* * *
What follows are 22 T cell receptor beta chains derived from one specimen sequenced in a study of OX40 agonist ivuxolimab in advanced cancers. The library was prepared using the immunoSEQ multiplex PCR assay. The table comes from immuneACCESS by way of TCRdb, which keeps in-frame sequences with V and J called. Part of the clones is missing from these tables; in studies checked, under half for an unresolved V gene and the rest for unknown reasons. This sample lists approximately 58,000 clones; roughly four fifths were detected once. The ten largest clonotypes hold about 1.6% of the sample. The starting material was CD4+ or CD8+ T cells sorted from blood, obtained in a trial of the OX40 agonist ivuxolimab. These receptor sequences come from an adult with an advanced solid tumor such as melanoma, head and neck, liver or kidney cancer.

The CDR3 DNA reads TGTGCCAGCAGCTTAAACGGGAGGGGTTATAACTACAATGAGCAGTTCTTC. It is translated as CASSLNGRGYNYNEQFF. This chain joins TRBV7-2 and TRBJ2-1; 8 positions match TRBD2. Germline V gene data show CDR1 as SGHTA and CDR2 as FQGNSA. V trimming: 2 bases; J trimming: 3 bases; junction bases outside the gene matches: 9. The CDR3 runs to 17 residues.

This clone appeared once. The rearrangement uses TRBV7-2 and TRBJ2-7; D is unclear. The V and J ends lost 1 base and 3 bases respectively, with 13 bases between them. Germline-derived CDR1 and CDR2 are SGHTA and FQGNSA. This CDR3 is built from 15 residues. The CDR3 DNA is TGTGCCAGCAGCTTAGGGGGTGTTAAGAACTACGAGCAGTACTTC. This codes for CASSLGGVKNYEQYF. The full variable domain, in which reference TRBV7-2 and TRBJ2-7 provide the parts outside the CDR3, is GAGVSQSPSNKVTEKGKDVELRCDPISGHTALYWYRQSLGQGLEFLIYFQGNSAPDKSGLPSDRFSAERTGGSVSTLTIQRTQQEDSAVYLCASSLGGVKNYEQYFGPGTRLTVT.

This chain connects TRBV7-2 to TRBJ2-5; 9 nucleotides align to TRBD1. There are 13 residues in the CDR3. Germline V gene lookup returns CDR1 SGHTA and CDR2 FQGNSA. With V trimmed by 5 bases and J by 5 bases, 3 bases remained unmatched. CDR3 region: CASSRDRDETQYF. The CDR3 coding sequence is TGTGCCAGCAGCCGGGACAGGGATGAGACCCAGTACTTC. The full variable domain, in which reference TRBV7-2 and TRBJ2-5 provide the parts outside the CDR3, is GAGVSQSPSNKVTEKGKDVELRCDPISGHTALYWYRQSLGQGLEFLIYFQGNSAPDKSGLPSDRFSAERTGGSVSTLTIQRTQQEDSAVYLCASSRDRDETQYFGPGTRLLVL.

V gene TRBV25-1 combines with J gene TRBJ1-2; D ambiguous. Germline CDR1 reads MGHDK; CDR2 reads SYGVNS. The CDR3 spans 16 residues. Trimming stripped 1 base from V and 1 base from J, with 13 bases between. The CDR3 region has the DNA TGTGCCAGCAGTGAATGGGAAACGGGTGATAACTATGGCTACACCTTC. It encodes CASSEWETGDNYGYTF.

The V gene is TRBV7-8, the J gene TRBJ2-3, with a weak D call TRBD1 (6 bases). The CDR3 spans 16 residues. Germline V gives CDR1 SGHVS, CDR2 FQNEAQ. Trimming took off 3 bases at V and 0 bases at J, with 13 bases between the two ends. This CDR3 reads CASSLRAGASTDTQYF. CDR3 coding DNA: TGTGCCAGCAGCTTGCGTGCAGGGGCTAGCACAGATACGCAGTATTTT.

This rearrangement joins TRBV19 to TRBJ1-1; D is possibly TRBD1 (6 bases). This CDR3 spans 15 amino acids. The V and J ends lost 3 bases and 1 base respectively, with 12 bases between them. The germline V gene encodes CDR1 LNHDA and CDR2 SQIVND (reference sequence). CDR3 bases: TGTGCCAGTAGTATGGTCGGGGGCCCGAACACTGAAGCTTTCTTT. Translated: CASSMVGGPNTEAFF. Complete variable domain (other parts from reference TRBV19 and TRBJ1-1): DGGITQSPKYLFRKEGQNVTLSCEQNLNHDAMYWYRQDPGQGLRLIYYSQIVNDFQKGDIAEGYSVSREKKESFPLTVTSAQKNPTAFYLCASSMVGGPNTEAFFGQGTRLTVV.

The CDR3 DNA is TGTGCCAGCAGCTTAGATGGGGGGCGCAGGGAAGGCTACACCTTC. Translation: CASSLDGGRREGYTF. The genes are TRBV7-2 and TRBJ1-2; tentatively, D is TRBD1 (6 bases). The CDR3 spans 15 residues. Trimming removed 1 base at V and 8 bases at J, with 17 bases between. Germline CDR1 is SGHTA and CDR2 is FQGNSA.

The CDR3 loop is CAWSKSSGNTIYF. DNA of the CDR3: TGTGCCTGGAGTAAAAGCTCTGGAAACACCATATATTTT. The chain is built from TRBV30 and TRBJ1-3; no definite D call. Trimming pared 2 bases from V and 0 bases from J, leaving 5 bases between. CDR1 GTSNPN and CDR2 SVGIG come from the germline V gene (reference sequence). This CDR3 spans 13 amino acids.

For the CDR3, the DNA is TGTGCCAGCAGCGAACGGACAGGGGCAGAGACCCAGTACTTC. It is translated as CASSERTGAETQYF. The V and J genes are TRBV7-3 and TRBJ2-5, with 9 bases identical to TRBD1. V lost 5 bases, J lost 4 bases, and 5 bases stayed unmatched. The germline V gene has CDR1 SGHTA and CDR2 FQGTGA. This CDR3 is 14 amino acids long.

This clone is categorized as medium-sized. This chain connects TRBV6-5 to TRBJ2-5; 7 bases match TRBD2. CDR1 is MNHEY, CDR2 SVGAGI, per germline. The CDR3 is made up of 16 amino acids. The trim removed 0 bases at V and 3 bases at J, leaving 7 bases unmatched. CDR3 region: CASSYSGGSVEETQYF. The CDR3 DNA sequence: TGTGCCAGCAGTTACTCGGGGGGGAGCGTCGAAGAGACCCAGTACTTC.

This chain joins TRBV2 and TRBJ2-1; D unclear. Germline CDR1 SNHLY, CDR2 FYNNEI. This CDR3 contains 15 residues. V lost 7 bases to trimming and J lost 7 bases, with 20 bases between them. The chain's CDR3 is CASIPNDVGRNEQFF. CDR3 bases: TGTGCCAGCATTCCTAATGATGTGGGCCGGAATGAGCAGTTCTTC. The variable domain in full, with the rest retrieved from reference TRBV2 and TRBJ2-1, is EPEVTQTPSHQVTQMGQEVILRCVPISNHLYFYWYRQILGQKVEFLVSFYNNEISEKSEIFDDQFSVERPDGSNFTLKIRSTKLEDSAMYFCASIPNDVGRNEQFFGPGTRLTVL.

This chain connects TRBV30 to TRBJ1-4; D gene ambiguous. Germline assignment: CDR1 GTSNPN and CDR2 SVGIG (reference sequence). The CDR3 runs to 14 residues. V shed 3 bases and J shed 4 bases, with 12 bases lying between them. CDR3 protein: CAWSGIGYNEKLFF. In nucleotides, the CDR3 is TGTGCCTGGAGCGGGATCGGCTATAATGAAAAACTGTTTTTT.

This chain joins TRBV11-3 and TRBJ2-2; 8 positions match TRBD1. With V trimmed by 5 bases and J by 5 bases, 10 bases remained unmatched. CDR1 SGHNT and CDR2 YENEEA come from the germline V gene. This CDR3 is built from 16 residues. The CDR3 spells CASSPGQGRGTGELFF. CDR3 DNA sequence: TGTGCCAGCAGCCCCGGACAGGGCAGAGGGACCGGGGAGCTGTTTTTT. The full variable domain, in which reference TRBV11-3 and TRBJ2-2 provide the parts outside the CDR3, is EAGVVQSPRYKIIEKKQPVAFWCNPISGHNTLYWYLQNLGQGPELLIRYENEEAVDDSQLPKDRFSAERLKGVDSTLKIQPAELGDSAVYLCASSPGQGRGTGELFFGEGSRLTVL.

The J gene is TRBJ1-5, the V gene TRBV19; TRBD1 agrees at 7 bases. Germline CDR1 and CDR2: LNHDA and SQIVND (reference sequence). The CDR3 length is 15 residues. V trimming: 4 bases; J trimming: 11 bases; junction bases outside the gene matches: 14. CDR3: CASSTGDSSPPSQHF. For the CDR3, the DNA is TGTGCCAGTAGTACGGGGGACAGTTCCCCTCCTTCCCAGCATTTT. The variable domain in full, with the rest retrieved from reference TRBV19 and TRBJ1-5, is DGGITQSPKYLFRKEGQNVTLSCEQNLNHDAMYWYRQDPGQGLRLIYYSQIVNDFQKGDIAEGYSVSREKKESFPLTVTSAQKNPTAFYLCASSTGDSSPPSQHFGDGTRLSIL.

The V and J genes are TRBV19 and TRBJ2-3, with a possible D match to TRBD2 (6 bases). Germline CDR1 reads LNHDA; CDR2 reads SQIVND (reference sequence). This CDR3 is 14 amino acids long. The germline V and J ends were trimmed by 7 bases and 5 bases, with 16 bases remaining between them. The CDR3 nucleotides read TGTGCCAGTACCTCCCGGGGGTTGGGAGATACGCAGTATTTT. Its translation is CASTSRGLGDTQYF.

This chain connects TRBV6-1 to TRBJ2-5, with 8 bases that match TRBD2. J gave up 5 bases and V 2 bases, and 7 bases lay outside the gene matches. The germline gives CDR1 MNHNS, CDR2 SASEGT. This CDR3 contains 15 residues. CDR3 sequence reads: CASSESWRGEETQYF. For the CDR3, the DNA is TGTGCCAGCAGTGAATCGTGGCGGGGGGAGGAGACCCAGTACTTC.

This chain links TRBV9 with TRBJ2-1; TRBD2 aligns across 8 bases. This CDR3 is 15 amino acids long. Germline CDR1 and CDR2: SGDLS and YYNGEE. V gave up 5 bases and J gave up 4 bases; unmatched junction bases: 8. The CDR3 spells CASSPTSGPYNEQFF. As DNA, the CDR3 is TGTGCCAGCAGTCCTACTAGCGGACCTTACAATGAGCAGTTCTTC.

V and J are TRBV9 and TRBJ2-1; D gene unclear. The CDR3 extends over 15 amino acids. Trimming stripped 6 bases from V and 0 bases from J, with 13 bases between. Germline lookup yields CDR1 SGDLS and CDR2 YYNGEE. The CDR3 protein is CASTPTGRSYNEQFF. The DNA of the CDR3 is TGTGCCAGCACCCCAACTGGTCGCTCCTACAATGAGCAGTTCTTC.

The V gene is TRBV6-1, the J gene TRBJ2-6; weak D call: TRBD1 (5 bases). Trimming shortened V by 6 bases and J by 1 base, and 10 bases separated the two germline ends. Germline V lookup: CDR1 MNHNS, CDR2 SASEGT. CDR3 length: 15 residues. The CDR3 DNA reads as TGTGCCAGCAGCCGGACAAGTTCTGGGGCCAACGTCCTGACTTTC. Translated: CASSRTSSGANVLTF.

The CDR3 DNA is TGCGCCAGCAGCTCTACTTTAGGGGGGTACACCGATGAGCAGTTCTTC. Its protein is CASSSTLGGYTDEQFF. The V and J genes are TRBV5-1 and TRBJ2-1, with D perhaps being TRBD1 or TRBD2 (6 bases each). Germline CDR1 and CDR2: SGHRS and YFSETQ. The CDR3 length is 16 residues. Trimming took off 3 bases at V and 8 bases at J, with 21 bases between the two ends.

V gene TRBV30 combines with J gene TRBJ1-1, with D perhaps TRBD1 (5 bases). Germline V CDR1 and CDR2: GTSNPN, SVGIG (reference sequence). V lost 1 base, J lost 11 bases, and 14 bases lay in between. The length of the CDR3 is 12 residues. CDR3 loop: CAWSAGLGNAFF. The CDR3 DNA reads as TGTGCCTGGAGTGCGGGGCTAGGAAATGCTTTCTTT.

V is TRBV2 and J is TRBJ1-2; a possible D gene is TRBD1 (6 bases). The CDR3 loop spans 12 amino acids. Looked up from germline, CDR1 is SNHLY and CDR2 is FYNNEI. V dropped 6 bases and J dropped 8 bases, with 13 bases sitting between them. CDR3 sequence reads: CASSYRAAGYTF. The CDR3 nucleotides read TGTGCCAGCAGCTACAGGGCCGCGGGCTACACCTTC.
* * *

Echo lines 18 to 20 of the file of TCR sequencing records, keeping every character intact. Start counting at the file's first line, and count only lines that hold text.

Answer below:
This chain links TRBV9 with TRBJ2-1; TRBD2 aligns across 8 bases. This CDR3 is 15 amino acids long. Germline CDR1 and CDR2: SGDLS and YYNGEE. V gave up 5 bases and J gave up 4 bases; unmatched junction bases: 8. The CDR3 spells CASSPTSGPYNEQFF. As DNA, the CDR3 is TGTGCCAGCAGTCCTACTAGCGGACCTTACAATGAGCAGTTCTTC.

V and J are TRBV9 and TRBJ2-1; D gene unclear. The CDR3 extends over 15 amino acids. Trimming stripped 6 bases from V and 0 bases from J, with 13 bases between. Germline lookup yields CDR1 SGDLS and CDR2 YYNGEE. The CDR3 protein is CASTPTGRSYNEQFF. The DNA of the CDR3 is TGTGCCAGCACCCCAACTGGTCGCTCCTACAATGAGCAGTTCTTC.

The V gene is TRBV6-1, the J gene TRBJ2-6; weak D call: TRBD1 (5 bases). Trimming shortened V by 6 bases and J by 1 base, and 10 bases separated the two germline ends. Germline V lookup: CDR1 MNHNS, CDR2 SASEGT. CDR3 length: 15 residues. The CDR3 DNA reads as TGTGCCAGCAGCCGGACAAGTTCTGGGGCCAACGTCCTGACTTTC. Translated: CASSRTSSGANVLTF.